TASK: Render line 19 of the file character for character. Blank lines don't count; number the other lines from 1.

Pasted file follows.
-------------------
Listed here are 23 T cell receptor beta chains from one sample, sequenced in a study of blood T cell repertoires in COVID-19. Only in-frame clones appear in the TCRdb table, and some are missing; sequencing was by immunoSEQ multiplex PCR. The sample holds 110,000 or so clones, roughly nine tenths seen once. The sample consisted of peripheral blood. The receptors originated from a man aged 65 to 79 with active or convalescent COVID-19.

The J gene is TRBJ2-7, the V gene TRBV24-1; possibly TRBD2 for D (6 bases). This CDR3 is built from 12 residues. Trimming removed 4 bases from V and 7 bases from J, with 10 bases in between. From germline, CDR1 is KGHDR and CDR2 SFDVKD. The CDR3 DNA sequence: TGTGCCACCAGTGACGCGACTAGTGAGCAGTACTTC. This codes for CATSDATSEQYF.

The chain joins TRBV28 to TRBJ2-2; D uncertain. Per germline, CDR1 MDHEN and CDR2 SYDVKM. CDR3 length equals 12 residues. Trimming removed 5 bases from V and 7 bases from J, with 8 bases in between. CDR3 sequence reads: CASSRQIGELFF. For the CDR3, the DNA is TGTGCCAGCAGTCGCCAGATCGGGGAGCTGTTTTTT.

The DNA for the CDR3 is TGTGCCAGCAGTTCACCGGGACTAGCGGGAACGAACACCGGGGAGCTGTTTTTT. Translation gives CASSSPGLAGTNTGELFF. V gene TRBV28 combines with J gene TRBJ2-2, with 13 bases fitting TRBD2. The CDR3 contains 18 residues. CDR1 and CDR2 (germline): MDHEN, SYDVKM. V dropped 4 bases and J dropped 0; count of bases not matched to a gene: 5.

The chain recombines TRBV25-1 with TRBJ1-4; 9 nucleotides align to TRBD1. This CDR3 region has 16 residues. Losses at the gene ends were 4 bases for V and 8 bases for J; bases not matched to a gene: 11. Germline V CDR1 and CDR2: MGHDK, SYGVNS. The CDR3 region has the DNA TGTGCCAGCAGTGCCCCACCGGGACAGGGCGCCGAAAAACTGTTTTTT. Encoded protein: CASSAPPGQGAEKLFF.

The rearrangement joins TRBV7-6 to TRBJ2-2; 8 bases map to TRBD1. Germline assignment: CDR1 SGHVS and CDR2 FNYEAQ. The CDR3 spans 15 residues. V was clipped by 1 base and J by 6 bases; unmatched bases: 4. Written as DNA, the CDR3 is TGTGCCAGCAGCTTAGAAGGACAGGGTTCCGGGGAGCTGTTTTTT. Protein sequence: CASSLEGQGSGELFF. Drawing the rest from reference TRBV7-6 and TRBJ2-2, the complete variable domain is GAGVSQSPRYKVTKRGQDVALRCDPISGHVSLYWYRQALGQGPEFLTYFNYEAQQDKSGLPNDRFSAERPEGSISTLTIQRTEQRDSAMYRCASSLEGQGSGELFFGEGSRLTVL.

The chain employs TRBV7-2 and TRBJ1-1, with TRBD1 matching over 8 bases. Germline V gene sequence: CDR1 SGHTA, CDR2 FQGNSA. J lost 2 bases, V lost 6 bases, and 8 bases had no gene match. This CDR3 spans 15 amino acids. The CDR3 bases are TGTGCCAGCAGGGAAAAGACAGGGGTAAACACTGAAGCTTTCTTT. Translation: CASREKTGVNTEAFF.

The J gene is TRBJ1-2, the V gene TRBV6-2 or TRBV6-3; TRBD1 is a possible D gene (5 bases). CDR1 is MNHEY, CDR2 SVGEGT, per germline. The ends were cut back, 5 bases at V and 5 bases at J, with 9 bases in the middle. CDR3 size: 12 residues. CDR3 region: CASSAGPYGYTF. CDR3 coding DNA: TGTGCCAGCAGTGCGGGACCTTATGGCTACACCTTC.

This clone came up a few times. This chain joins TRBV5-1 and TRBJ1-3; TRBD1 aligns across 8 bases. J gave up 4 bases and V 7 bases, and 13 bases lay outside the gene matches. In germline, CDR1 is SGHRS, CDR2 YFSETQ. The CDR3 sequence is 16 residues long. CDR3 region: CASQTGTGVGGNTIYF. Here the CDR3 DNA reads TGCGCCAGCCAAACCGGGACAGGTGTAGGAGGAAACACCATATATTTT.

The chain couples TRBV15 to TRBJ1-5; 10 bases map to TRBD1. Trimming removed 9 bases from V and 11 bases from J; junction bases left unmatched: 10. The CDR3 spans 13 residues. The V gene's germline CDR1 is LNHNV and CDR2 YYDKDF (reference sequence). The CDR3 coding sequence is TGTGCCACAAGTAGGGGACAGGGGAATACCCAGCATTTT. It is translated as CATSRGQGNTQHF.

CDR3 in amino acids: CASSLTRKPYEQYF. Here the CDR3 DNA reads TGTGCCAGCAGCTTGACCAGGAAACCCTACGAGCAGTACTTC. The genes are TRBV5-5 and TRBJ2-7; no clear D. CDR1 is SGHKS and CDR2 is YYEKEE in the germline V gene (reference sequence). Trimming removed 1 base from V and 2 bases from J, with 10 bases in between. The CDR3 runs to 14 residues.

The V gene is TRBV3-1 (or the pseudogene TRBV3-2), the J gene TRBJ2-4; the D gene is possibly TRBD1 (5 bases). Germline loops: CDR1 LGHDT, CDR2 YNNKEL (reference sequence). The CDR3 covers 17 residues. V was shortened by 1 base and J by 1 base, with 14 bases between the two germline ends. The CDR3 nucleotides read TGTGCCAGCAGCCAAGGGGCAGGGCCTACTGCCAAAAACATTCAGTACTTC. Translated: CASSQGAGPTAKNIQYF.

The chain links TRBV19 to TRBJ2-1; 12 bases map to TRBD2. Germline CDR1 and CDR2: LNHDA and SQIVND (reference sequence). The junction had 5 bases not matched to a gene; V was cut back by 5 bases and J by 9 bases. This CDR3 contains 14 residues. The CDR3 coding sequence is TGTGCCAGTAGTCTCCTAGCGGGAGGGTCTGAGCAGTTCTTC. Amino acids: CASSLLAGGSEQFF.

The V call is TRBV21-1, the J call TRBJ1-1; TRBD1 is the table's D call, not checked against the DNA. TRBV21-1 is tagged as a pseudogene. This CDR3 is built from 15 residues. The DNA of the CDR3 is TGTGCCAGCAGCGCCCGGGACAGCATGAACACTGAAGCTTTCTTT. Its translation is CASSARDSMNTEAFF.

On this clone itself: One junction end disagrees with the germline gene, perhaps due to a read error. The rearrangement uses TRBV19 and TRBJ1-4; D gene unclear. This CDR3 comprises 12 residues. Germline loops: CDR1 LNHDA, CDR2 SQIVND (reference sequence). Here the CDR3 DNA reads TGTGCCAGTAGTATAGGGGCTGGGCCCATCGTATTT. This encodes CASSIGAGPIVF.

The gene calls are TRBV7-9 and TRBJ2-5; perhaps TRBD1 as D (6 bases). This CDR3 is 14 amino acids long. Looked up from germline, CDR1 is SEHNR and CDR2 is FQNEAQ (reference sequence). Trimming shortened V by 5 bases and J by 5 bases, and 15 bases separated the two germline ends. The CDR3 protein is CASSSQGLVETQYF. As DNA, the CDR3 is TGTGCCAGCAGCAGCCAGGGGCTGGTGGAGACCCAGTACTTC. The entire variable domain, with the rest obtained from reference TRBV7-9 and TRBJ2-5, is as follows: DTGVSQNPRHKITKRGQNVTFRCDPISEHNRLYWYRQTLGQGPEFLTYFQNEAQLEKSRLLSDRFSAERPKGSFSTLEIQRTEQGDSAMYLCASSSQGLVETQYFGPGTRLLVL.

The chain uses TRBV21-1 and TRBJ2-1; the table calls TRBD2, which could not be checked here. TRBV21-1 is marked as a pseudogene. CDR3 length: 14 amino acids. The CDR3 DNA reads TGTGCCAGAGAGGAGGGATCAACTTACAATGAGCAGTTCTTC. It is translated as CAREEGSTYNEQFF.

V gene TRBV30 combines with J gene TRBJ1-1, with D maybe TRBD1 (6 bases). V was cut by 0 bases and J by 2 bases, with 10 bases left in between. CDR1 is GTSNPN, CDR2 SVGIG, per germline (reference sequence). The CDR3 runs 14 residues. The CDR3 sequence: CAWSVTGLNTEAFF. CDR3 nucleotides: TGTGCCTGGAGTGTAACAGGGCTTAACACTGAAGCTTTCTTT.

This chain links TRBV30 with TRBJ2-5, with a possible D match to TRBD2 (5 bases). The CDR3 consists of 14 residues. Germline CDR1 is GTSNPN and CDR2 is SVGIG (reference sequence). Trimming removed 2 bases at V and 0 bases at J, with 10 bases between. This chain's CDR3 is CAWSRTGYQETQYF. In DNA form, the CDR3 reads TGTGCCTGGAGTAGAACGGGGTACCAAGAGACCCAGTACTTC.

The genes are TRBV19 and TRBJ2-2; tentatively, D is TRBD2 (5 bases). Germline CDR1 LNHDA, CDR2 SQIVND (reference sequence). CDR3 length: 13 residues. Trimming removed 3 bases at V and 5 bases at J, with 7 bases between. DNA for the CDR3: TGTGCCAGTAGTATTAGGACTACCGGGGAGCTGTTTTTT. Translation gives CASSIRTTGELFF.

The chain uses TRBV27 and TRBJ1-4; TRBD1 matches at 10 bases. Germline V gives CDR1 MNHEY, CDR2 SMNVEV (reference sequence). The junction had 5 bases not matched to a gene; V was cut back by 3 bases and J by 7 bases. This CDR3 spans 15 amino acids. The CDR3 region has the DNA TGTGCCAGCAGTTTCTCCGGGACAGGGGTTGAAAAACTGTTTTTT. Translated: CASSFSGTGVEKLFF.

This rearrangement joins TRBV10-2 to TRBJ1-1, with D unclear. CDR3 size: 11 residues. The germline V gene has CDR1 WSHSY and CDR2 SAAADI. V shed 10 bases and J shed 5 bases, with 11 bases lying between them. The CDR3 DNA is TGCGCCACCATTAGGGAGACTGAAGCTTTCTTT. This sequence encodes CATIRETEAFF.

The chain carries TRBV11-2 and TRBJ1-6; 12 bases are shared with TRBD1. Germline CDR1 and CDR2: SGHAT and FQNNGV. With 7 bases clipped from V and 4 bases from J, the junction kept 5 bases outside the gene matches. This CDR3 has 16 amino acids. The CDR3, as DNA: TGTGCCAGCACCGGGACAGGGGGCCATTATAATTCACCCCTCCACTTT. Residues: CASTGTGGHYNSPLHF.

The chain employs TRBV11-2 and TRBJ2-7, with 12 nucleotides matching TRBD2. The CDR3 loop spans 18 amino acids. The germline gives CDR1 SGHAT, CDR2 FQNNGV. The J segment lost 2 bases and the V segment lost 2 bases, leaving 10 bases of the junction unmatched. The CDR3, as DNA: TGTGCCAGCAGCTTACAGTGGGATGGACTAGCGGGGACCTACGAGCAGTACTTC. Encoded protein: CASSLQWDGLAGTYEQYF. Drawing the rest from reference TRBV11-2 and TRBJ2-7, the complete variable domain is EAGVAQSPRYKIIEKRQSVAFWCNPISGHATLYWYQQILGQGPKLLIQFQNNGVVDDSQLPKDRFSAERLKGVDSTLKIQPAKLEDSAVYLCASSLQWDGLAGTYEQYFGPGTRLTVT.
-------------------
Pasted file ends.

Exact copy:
This chain links TRBV30 with TRBJ2-5, with a possible D match to TRBD2 (5 bases). The CDR3 consists of 14 residues. Germline CDR1 is GTSNPN and CDR2 is SVGIG (reference sequence). Trimming removed 2 bases at V and 0 bases at J, with 10 bases between. This chain's CDR3 is CAWSRTGYQETQYF. In DNA form, the CDR3 reads TGTGCCTGGAGTAGAACGGGGTACCAAGAGACCCAGTACTTC.